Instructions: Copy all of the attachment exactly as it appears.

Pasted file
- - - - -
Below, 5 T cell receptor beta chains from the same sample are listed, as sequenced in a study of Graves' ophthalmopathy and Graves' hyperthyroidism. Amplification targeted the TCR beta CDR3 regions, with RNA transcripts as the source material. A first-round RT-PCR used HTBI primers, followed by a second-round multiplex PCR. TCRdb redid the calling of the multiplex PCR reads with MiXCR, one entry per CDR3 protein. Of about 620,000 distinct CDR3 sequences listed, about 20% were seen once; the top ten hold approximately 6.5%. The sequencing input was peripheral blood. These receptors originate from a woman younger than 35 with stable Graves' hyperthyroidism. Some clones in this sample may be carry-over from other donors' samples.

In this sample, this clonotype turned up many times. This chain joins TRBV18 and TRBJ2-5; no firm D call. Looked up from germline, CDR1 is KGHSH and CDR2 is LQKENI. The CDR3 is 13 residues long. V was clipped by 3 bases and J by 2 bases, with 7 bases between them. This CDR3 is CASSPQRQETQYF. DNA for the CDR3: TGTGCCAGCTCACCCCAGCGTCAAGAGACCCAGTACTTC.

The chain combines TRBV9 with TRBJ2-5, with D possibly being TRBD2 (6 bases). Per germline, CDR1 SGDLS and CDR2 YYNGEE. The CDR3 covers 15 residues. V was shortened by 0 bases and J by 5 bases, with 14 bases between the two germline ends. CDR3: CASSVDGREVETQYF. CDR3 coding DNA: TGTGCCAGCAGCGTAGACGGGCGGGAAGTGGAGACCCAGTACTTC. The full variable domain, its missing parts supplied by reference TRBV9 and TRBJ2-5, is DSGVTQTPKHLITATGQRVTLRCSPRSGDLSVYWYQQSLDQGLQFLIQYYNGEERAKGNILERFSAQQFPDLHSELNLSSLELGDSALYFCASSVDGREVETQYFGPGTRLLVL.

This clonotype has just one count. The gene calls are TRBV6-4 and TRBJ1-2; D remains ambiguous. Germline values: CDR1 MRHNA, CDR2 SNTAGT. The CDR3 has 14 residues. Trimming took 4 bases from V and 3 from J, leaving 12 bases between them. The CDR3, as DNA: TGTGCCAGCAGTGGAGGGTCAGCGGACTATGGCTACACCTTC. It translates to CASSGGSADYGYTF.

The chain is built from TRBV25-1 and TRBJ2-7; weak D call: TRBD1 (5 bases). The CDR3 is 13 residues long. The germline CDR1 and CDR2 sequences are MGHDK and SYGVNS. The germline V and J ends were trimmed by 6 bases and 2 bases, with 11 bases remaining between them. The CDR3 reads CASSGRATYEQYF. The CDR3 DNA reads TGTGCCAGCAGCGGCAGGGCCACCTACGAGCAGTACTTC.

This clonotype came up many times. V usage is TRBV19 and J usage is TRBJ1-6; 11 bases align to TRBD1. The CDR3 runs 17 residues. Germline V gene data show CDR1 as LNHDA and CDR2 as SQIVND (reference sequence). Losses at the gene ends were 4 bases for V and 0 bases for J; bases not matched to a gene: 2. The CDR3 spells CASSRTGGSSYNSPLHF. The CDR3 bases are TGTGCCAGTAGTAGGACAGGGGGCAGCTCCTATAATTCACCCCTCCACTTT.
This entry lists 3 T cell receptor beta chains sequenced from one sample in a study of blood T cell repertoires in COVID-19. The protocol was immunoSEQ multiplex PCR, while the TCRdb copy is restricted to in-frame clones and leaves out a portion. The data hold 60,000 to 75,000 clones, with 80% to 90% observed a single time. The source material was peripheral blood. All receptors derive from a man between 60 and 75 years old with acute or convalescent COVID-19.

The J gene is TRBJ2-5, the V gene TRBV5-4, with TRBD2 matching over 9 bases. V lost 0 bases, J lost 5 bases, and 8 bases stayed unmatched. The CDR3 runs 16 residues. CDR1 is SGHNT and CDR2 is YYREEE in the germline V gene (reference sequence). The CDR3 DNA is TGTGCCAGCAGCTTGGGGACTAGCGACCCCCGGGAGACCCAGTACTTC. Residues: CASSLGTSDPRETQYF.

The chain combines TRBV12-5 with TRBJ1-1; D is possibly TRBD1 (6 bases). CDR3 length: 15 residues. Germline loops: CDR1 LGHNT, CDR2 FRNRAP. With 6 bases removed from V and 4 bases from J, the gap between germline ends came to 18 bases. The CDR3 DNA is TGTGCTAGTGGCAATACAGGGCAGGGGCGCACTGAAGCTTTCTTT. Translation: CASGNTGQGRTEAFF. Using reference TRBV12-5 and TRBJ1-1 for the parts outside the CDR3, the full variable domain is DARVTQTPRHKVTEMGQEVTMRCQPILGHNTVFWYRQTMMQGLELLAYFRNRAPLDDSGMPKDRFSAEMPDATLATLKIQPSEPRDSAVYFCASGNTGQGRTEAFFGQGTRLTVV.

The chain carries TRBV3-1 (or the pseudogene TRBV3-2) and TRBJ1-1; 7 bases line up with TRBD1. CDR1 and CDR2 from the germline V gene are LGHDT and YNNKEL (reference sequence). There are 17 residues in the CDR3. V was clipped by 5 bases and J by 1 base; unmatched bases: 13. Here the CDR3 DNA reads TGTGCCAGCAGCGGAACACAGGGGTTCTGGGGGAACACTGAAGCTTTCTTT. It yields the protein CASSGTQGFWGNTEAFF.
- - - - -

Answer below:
Below, 5 T cell receptor beta chains from the same sample are listed, as sequenced in a study of Graves' ophthalmopathy and Graves' hyperthyroidism. Amplification targeted the TCR beta CDR3 regions, with RNA transcripts as the source material. A first-round RT-PCR used HTBI primers, followed by a second-round multiplex PCR. TCRdb redid the calling of the multiplex PCR reads with MiXCR, one entry per CDR3 protein. Of about 620,000 distinct CDR3 sequences listed, about 20% were seen once; the top ten hold approximately 6.5%. The sequencing input was peripheral blood. These receptors originate from a woman younger than 35 with stable Graves' hyperthyroidism. Some clones in this sample may be carry-over from other donors' samples.

In this sample, this clonotype turned up many times. This chain joins TRBV18 and TRBJ2-5; no firm D call. Looked up from germline, CDR1 is KGHSH and CDR2 is LQKENI. The CDR3 is 13 residues long. V was clipped by 3 bases and J by 2 bases, with 7 bases between them. This CDR3 is CASSPQRQETQYF. DNA for the CDR3: TGTGCCAGCTCACCCCAGCGTCAAGAGACCCAGTACTTC.

The chain combines TRBV9 with TRBJ2-5, with D possibly being TRBD2 (6 bases). Per germline, CDR1 SGDLS and CDR2 YYNGEE. The CDR3 covers 15 residues. V was shortened by 0 bases and J by 5 bases, with 14 bases between the two germline ends. CDR3: CASSVDGREVETQYF. CDR3 coding DNA: TGTGCCAGCAGCGTAGACGGGCGGGAAGTGGAGACCCAGTACTTC. The full variable domain, its missing parts supplied by reference TRBV9 and TRBJ2-5, is DSGVTQTPKHLITATGQRVTLRCSPRSGDLSVYWYQQSLDQGLQFLIQYYNGEERAKGNILERFSAQQFPDLHSELNLSSLELGDSALYFCASSVDGREVETQYFGPGTRLLVL.

This clonotype has just one count. The gene calls are TRBV6-4 and TRBJ1-2; D remains ambiguous. Germline values: CDR1 MRHNA, CDR2 SNTAGT. The CDR3 has 14 residues. Trimming took 4 bases from V and 3 from J, leaving 12 bases between them. The CDR3, as DNA: TGTGCCAGCAGTGGAGGGTCAGCGGACTATGGCTACACCTTC. It translates to CASSGGSADYGYTF.

The chain is built from TRBV25-1 and TRBJ2-7; weak D call: TRBD1 (5 bases). The CDR3 is 13 residues long. The germline CDR1 and CDR2 sequences are MGHDK and SYGVNS. The germline V and J ends were trimmed by 6 bases and 2 bases, with 11 bases remaining between them. The CDR3 reads CASSGRATYEQYF. The CDR3 DNA reads TGTGCCAGCAGCGGCAGGGCCACCTACGAGCAGTACTTC.

This clonotype came up many times. V usage is TRBV19 and J usage is TRBJ1-6; 11 bases align to TRBD1. The CDR3 runs 17 residues. Germline V gene data show CDR1 as LNHDA and CDR2 as SQIVND (reference sequence). Losses at the gene ends were 4 bases for V and 0 bases for J; bases not matched to a gene: 2. The CDR3 spells CASSRTGGSSYNSPLHF. The CDR3 bases are TGTGCCAGTAGTAGGACAGGGGGCAGCTCCTATAATTCACCCCTCCACTTT.
This entry lists 3 T cell receptor beta chains sequenced from one sample in a study of blood T cell repertoires in COVID-19. The protocol was immunoSEQ multiplex PCR, while the TCRdb copy is restricted to in-frame clones and leaves out a portion. The data hold 60,000 to 75,000 clones, with 80% to 90% observed a single time. The source material was peripheral blood. All receptors derive from a man between 60 and 75 years old with acute or convalescent COVID-19.

The J gene is TRBJ2-5, the V gene TRBV5-4, with TRBD2 matching over 9 bases. V lost 0 bases, J lost 5 bases, and 8 bases stayed unmatched. The CDR3 runs 16 residues. CDR1 is SGHNT and CDR2 is YYREEE in the germline V gene (reference sequence). The CDR3 DNA is TGTGCCAGCAGCTTGGGGACTAGCGACCCCCGGGAGACCCAGTACTTC. Residues: CASSLGTSDPRETQYF.

The chain combines TRBV12-5 with TRBJ1-1; D is possibly TRBD1 (6 bases). CDR3 length: 15 residues. Germline loops: CDR1 LGHNT, CDR2 FRNRAP. With 6 bases removed from V and 4 bases from J, the gap between germline ends came to 18 bases. The CDR3 DNA is TGTGCTAGTGGCAATACAGGGCAGGGGCGCACTGAAGCTTTCTTT. Translation: CASGNTGQGRTEAFF. Using reference TRBV12-5 and TRBJ1-1 for the parts outside the CDR3, the full variable domain is DARVTQTPRHKVTEMGQEVTMRCQPILGHNTVFWYRQTMMQGLELLAYFRNRAPLDDSGMPKDRFSAEMPDATLATLKIQPSEPRDSAVYFCASGNTGQGRTEAFFGQGTRLTVV.

The chain carries TRBV3-1 (or the pseudogene TRBV3-2) and TRBJ1-1; 7 bases line up with TRBD1. CDR1 and CDR2 from the germline V gene are LGHDT and YNNKEL (reference sequence). There are 17 residues in the CDR3. V was clipped by 5 bases and J by 1 base; unmatched bases: 13. Here the CDR3 DNA reads TGTGCCAGCAGCGGAACACAGGGGTTCTGGGGGAACACTGAAGCTTTCTTT. It yields the protein CASSGTQGFWGNTEAFF.